Who, prizing money first, careless how he left her,
Had gone, a month before, to Fuliang to buy tea.
And she had been tending an empty boat at the river's mouth,
No company but the bright moon and the cold water.
And sometimes in the deep of night she would dream of her triumphs
And be wakened from her dreams by the scalding of her tears.
Her very first guitar-note had started me sighing;
Now, having heard her story, I was sadder still.
"We are both unhappy -- to the sky's end.
We meet. We understand. What does acquaintance matter?
I came, a year ago, away from the capital
And am now a sick exile here in Jiujiang --
And so remote is Jiujiang that I have heard no music,
Neither string nor bamboo, for a whole year.
My quarters, near the River Town, are low and damp,
With bitter reeds and yellowed rushes all about the house.
And what is to be heard here, morning and evening? --
The bleeding cry of cuckoos, the whimpering of apes.
On flowery spring mornings and moonlit autumn nights
I have often taken wine up and drunk it all alone,
Of course there are the mountain songs and the village pipes,
But they are crude and-strident, and grate on my ears.
And tonight, when I heard you playing your guitar,
I felt as if my hearing were bright with fairy-music.
Do not leave us. Come, sit down. Play for us again.
And I will write a long song concerning a guitar."
...Moved by what I said, she stood there for a moment,
Then sat again to her strings-and they sounded even sadder,
Although the tunes were different from those she had played before....
The feasters, all listening, covered their faces.
But who of them all was crying the most?
This Jiujiang official. My blue sleeve was wet.
Such sadness can only be comprehended by those who have faced similar sorrow. I am beginning to wonder if it is actually sadness (rather than love) that makes the poetry world a uniquely applealing medium? Or I may go as far as saying that human's sorrow has actually given birth to the medium which we now call 'poetry'? Any answer?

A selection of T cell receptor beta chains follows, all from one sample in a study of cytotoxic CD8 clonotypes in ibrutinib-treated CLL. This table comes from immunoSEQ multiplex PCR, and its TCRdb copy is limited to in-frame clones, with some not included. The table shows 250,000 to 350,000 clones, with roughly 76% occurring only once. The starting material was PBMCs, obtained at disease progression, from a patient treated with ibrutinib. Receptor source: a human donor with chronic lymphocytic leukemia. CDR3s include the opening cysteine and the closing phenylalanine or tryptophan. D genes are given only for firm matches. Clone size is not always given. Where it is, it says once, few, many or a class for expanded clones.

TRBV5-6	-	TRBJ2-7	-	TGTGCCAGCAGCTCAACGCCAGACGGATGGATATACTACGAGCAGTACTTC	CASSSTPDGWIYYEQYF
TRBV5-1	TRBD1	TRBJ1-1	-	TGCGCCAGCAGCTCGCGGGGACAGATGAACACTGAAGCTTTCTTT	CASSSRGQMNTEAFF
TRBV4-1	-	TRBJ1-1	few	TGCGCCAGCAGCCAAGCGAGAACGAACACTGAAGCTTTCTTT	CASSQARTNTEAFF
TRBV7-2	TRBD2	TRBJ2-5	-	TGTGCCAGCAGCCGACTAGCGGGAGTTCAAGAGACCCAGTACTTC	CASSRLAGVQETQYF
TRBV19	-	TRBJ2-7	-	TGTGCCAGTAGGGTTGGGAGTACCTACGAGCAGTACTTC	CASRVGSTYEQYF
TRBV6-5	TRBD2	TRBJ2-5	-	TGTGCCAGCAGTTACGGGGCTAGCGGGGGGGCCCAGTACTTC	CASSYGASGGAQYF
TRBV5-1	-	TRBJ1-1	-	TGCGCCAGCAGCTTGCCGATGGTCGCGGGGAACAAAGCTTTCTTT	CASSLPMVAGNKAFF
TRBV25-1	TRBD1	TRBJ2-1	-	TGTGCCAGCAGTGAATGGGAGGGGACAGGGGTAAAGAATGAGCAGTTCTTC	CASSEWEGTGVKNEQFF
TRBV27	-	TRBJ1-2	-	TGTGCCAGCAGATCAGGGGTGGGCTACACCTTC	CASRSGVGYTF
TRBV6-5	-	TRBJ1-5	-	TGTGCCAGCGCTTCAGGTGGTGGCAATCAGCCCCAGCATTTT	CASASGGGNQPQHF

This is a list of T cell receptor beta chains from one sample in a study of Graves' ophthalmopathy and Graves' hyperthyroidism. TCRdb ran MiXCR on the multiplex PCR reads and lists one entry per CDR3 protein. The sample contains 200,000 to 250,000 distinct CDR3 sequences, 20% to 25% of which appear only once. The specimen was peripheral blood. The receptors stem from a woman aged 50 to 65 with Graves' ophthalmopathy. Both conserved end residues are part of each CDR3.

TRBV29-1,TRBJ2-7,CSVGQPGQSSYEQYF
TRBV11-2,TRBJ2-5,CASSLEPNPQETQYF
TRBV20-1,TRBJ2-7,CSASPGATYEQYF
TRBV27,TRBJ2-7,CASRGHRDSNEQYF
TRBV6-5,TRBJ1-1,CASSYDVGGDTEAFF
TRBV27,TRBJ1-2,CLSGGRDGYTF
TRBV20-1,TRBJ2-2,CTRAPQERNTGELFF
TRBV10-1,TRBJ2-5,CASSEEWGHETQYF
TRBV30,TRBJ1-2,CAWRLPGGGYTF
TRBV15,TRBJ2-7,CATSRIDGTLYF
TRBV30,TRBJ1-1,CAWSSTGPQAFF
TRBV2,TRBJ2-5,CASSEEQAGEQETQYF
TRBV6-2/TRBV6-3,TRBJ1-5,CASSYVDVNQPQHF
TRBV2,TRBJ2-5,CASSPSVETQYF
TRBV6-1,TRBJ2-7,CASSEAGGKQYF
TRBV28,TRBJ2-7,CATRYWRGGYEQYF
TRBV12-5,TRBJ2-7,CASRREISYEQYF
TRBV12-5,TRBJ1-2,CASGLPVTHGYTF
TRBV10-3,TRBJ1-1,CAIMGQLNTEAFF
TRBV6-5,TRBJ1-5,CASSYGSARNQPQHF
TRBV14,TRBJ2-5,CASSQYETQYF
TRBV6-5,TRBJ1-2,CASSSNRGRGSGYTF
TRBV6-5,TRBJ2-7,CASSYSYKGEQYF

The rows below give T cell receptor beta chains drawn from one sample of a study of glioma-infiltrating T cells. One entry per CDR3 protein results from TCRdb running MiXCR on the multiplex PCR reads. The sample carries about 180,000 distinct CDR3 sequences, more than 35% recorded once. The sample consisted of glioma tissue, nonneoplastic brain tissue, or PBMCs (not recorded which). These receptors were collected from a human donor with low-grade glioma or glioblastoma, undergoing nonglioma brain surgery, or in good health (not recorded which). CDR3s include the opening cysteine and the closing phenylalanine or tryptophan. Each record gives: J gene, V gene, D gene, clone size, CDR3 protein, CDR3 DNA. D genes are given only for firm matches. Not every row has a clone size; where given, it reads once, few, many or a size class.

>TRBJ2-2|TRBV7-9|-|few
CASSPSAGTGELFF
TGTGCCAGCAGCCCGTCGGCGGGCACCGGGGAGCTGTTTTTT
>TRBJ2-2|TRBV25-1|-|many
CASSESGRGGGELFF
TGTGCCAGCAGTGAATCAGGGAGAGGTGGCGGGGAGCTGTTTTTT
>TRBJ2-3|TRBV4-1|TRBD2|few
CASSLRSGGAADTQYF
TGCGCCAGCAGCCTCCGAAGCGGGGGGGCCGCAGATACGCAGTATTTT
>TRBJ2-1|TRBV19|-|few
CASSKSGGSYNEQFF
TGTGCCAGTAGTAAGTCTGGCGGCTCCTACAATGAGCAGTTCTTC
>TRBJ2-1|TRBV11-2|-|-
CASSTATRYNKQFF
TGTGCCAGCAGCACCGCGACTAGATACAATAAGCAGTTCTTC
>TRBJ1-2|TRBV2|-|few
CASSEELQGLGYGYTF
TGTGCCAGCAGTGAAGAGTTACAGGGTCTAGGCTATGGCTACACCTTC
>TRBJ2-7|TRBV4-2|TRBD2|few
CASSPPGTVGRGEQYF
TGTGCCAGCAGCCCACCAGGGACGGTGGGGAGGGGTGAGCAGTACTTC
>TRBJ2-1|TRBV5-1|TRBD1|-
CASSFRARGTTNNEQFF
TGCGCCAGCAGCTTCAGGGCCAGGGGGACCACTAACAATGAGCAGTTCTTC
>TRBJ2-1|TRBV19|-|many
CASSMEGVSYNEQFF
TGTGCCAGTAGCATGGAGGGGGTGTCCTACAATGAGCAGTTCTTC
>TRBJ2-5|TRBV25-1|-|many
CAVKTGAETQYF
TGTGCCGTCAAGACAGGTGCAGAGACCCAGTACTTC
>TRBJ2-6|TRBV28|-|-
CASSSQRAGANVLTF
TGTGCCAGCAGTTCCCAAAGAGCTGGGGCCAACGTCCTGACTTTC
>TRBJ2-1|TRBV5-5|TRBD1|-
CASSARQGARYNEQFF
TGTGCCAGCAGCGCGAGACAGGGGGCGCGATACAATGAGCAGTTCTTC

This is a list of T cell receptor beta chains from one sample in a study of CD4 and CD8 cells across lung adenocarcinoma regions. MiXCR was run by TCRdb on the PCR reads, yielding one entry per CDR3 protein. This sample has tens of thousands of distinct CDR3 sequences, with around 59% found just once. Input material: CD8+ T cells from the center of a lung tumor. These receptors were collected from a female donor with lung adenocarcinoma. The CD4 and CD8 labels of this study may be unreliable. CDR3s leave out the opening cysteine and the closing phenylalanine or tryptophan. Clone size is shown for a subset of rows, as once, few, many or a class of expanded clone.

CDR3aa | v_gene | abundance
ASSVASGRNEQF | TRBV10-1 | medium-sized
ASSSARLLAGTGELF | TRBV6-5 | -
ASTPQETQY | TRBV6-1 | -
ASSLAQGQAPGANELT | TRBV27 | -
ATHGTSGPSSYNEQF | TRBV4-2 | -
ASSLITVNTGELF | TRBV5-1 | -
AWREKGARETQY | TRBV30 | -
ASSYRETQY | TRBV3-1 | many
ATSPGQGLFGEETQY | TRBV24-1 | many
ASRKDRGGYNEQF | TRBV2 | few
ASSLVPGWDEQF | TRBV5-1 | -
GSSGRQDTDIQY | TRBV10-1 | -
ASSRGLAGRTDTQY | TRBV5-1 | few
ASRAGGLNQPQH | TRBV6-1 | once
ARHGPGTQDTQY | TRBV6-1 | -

This traditional musical instrument is a pipa. It is more akin to a lute. It has a softer more plaintive sound than a guitar. Gentlewomen, formerly, learned to play it. Why westernize a lovely poem?
despite the translation - I love it!
I had an LP of Chinese classical music and this poem was reproduced in the foldout. I loved it then and I love it now. One of the most poignant verses I have ever read. My blue sleeve is wet.
元和十年，余左迁九江郡司马。 明年秋，送客湓浦口， 闻舟中夜弹琵琶者。 听其音，铮铮然有京都声。 问其人，本长安倡女， 尝学琶琵于穆曹二善才。 年长色衰，委身为贾人妇。 遂令酒使快弹数曲。 曲罢悯然，自叙少小时 欢乐事，今漂沦憔悴， 转徒于江湖间余出官二年， 恬然自安， 感斯人言， 是夕始觉有迁谪意。 因为长句歌以赠之， 凡六百一十六言。 命曰《琵琶行》。 浔阳江头夜送客，枫叶荻花秋瑟瑟。 主人下马客在船，举酒欲饮无管弦。 醉不成欢惨将别，别时茫茫江浸月。 忽闻水上琵琶声，主人忘归客不发。 寻声暗问弹者谁，琵琶声停欲语迟。 移船相近邀相见，添酒回灯重开宴。 千呼万唤始出来，犹抱琵琶半遮面。 转轴拨弦三两声，未成曲调先有情。 弦弦掩抑声声思，似诉平生不得志。 低眉信手续续弹，说尽心中无限事。 轻拢慢捻抹复挑，初为霓裳后六幺。 大弦嘈嘈如急雨，小弦切切如私语。 嘈嘈切切错杂弹，大珠小珠落玉盘。 间关莺语花底滑，幽咽泉流水下滩。 水泉冷涩弦凝绝，凝绝不通声渐歇。 别有幽愁暗恨生，此时无声胜有声。 银瓶乍破水浆迸，铁骑突出刀枪鸣。 曲终收拨当心画，四弦一声如裂帛。 东船西舫悄无言，唯见江心秋月白。 沉吟放拨插弦中，整顿衣裳起敛容。 自言本是京城女，家在虾蟆陵下住。 十三学得琵琶成，名属教坊第一部。 曲罢常教善才服，妆成每被秋娘炉。 五陵年少争缠头，一曲红消不知数。 钿头银篦击节碎，血色罗裙翻酒污。 今年欢笑复明年，秋月春风等闲度。 弟走从军阿姨死，暮去朝来颜色故。 门前冷落车马稀，老大嫁作商人妇。 商人重利轻别离，前月浮梁买茶去。 去来江口守空船，绕舱明月江水寒。 夜深忽梦少年事，梦啼妆泪红阑干。 我闻琵琶已叹息，又闻此语重唧唧。 同是天涯沦落人，相逢何必曾相识。 我从去年辞帝京，谪居卧病浔阳城。 浔阳地僻无音乐，终岁不闻丝竹声。 住近湓江地低湿，黄芦苦竹绕宅生。 其间旦暮闻何物，杜鹃啼血猿哀鸣。 春江花朝秋月夜，往往取酒还独倾。 岂无山歌与姑笛，呕哑嘲哳难为听。 今夜闻君琵琶语，如听仙乐耳暂明。 莫辞更坐弹一曲，为君翻作琵琶行。 感我此言良久立，却坐促弦弦转急。 凄凄不似向前声，满座重闻皆掩泣。 座中泣下谁最多，江州司马清衫湿。
What a beautifully done short story in verse form. The story flows along but every so often the poet sprinkles a trail of jewels along the plot to give us place and time and a feeling that we are there. Absolutely terrific and the crown jewel is his compassion for the woman and her tale.
This poem has not been translated into any other language yet.I would like to translate this poem
The poem is long but i loved it. Chu-i- Po is a wonderful storyteller, writing with captivating and adoring poetic lines.........